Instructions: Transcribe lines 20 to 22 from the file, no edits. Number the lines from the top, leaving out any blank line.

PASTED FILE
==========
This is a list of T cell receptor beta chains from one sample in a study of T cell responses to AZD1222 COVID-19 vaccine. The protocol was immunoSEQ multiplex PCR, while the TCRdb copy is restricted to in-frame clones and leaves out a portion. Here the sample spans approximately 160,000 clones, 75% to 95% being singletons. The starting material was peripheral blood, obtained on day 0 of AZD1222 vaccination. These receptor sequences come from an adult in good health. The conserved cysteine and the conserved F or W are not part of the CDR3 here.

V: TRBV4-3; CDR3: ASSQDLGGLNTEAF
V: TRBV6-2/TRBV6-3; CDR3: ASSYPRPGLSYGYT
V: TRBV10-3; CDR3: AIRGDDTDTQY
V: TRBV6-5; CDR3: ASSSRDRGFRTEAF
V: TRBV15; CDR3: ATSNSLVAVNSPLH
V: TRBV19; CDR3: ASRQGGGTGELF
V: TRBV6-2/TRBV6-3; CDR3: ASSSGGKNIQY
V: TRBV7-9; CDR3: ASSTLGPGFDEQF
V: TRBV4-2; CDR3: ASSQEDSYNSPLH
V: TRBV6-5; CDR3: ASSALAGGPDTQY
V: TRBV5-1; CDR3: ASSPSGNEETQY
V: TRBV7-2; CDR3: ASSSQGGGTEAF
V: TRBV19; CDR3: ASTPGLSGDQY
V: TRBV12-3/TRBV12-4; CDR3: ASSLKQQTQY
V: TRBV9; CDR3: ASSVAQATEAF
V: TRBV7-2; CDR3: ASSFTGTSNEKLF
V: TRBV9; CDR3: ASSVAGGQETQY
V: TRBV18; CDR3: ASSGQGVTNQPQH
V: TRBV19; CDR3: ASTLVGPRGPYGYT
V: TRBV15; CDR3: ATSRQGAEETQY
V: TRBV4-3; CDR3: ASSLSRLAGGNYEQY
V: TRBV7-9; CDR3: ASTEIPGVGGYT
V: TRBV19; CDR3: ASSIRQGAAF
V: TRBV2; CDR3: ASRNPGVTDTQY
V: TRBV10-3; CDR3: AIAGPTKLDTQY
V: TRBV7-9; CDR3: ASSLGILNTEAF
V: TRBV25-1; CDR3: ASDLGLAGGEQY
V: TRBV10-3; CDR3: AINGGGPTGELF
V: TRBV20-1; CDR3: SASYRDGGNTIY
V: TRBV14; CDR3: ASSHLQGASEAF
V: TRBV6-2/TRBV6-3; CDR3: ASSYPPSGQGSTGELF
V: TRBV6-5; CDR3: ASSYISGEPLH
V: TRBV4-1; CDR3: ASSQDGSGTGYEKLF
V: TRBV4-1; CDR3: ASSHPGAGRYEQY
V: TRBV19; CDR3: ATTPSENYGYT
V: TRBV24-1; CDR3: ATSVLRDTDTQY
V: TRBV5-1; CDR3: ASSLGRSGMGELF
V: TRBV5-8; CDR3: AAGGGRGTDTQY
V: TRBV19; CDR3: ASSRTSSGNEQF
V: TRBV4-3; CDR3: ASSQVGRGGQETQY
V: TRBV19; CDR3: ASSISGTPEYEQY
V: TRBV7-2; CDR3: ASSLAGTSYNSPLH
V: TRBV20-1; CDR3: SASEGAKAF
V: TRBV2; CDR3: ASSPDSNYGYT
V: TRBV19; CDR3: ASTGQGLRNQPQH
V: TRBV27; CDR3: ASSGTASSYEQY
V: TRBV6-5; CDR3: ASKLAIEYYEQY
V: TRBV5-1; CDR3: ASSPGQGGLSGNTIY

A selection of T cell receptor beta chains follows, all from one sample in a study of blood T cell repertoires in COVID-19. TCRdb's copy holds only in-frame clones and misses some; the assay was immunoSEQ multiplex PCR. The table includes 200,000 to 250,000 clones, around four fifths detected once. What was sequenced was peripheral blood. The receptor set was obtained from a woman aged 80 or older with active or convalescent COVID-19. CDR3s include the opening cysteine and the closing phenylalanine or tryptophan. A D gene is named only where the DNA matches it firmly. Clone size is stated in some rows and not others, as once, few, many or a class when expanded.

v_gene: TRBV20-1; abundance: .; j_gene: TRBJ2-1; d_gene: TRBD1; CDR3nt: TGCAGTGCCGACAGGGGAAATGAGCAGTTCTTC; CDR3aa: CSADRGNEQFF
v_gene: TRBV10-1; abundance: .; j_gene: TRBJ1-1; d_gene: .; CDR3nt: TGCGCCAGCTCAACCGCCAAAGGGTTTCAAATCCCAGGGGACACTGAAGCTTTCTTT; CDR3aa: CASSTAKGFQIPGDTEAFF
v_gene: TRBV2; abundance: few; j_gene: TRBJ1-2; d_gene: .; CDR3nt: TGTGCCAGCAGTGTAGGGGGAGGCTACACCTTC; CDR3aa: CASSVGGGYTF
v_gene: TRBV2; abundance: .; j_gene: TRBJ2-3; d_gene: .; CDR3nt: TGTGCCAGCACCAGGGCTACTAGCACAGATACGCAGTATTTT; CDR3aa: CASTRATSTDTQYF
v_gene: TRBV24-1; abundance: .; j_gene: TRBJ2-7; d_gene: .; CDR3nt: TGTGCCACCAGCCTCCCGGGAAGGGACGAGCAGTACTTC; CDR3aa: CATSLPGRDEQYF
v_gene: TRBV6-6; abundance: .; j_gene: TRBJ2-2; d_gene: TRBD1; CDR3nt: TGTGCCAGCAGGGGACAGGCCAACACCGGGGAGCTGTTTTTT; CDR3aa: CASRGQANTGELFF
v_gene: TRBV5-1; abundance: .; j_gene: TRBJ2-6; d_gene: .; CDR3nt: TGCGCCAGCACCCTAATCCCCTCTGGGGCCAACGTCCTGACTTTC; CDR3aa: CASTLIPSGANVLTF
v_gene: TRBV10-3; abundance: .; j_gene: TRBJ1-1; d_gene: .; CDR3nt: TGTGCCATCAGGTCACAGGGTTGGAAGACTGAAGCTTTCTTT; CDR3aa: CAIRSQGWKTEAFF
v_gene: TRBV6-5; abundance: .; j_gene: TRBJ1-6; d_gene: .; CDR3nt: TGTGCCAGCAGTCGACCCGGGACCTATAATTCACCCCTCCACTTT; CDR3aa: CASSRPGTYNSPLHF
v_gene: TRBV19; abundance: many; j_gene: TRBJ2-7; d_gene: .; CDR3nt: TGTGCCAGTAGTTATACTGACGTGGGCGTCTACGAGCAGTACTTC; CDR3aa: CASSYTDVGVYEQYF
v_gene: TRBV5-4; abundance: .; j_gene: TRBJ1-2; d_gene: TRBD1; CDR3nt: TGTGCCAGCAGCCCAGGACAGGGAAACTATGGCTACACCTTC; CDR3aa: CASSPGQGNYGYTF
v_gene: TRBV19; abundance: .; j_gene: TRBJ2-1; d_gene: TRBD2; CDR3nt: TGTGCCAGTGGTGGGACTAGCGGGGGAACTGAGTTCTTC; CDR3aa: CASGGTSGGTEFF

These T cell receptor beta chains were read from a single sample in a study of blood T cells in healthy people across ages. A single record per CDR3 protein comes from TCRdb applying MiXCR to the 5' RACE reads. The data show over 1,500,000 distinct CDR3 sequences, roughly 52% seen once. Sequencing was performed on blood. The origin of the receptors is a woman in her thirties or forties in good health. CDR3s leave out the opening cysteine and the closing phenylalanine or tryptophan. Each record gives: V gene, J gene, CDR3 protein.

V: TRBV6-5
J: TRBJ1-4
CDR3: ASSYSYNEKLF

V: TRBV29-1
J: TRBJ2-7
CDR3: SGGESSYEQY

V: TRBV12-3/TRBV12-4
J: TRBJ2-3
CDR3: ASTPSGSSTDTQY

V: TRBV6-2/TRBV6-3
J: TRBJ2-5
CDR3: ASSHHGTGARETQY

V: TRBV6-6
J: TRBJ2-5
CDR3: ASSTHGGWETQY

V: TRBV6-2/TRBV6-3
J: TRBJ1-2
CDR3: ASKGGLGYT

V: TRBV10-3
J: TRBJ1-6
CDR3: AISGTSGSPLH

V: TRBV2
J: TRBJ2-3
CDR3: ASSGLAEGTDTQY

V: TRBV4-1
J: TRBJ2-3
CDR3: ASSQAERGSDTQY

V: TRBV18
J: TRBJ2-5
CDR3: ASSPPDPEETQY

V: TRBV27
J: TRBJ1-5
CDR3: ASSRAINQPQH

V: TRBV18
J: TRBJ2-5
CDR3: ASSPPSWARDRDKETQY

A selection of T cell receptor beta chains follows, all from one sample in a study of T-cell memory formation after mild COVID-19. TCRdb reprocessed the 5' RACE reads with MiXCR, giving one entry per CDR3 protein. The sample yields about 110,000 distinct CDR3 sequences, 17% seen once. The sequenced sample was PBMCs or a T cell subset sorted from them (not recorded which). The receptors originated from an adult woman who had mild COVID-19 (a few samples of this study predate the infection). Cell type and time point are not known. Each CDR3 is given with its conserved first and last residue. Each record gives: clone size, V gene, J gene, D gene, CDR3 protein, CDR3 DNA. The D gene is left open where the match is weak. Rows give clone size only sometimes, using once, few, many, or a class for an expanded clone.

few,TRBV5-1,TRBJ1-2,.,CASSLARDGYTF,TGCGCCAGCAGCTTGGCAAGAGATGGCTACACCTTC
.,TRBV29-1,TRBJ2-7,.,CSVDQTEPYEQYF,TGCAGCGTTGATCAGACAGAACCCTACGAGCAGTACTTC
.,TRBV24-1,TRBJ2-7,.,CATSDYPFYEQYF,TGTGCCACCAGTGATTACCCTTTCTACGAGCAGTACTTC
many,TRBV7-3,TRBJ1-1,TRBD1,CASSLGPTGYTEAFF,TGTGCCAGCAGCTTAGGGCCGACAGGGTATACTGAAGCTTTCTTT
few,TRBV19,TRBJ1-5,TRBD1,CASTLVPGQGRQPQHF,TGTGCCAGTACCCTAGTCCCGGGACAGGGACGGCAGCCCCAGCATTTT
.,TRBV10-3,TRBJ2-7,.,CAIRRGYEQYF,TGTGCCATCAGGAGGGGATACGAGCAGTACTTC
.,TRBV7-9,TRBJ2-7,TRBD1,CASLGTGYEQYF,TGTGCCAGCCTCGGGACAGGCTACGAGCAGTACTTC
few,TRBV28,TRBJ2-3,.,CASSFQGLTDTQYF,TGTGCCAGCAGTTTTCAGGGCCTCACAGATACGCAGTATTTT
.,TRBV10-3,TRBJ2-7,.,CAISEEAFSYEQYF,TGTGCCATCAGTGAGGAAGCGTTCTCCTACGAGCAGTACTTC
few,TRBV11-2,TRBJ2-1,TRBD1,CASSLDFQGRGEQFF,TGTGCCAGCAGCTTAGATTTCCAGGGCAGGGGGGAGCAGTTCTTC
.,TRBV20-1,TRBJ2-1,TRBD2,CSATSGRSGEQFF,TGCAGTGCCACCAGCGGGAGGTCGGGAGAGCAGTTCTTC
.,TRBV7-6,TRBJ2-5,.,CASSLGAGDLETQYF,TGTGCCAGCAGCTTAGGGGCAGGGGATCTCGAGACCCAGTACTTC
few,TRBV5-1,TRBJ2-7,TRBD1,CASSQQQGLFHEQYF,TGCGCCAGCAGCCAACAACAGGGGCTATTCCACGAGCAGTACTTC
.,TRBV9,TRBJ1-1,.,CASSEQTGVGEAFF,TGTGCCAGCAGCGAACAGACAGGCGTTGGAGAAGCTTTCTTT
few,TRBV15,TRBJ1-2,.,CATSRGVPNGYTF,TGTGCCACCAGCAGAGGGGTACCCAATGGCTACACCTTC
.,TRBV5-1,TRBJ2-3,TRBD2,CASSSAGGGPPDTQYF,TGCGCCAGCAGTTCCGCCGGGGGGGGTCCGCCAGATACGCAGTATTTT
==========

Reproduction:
V: TRBV19; CDR3: ASTLVGPRGPYGYT
V: TRBV15; CDR3: ATSRQGAEETQY
V: TRBV4-3; CDR3: ASSLSRLAGGNYEQY